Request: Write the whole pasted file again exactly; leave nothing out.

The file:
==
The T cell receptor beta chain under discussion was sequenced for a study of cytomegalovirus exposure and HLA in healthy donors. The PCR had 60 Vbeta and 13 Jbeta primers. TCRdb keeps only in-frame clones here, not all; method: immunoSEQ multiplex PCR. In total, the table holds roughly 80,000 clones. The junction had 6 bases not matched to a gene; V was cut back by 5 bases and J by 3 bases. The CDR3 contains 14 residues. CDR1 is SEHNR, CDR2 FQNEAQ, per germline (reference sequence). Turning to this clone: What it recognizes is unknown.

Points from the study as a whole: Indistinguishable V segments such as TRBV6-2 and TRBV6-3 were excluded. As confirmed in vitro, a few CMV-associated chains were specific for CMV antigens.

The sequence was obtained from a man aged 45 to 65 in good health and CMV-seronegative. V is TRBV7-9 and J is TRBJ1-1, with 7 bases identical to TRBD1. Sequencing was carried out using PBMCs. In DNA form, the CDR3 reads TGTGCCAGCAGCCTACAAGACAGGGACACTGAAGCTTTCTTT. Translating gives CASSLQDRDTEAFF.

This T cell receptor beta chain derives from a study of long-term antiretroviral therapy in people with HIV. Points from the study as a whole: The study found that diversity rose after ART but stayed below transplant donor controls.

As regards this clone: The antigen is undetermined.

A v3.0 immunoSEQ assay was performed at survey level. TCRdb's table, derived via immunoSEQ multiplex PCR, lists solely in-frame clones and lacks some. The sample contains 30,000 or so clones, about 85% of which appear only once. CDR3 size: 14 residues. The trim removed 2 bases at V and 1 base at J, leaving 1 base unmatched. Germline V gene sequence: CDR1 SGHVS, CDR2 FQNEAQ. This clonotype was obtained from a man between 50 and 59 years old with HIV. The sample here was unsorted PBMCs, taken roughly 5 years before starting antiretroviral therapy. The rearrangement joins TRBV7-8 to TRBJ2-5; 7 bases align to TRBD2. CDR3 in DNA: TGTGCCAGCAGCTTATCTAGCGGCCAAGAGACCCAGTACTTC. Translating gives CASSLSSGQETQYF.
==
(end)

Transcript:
The T cell receptor beta chain under discussion was sequenced for a study of cytomegalovirus exposure and HLA in healthy donors. The PCR had 60 Vbeta and 13 Jbeta primers. TCRdb keeps only in-frame clones here, not all; method: immunoSEQ multiplex PCR. In total, the table holds roughly 80,000 clones. The junction had 6 bases not matched to a gene; V was cut back by 5 bases and J by 3 bases. The CDR3 contains 14 residues. CDR1 is SEHNR, CDR2 FQNEAQ, per germline (reference sequence). Turning to this clone: What it recognizes is unknown.

Points from the study as a whole: Indistinguishable V segments such as TRBV6-2 and TRBV6-3 were excluded. As confirmed in vitro, a few CMV-associated chains were specific for CMV antigens.

The sequence was obtained from a man aged 45 to 65 in good health and CMV-seronegative. V is TRBV7-9 and J is TRBJ1-1, with 7 bases identical to TRBD1. Sequencing was carried out using PBMCs. In DNA form, the CDR3 reads TGTGCCAGCAGCCTACAAGACAGGGACACTGAAGCTTTCTTT. Translating gives CASSLQDRDTEAFF.

This T cell receptor beta chain derives from a study of long-term antiretroviral therapy in people with HIV. Points from the study as a whole: The study found that diversity rose after ART but stayed below transplant donor controls.

As regards this clone: The antigen is undetermined.

A v3.0 immunoSEQ assay was performed at survey level. TCRdb's table, derived via immunoSEQ multiplex PCR, lists solely in-frame clones and lacks some. The sample contains 30,000 or so clones, about 85% of which appear only once. CDR3 size: 14 residues. The trim removed 2 bases at V and 1 base at J, leaving 1 base unmatched. Germline V gene sequence: CDR1 SGHVS, CDR2 FQNEAQ. This clonotype was obtained from a man between 50 and 59 years old with HIV. The sample here was unsorted PBMCs, taken roughly 5 years before starting antiretroviral therapy. The rearrangement joins TRBV7-8 to TRBJ2-5; 7 bases align to TRBD2. CDR3 in DNA: TGTGCCAGCAGCTTATCTAGCGGCCAAGAGACCCAGTACTTC. Translating gives CASSLSSGQETQYF.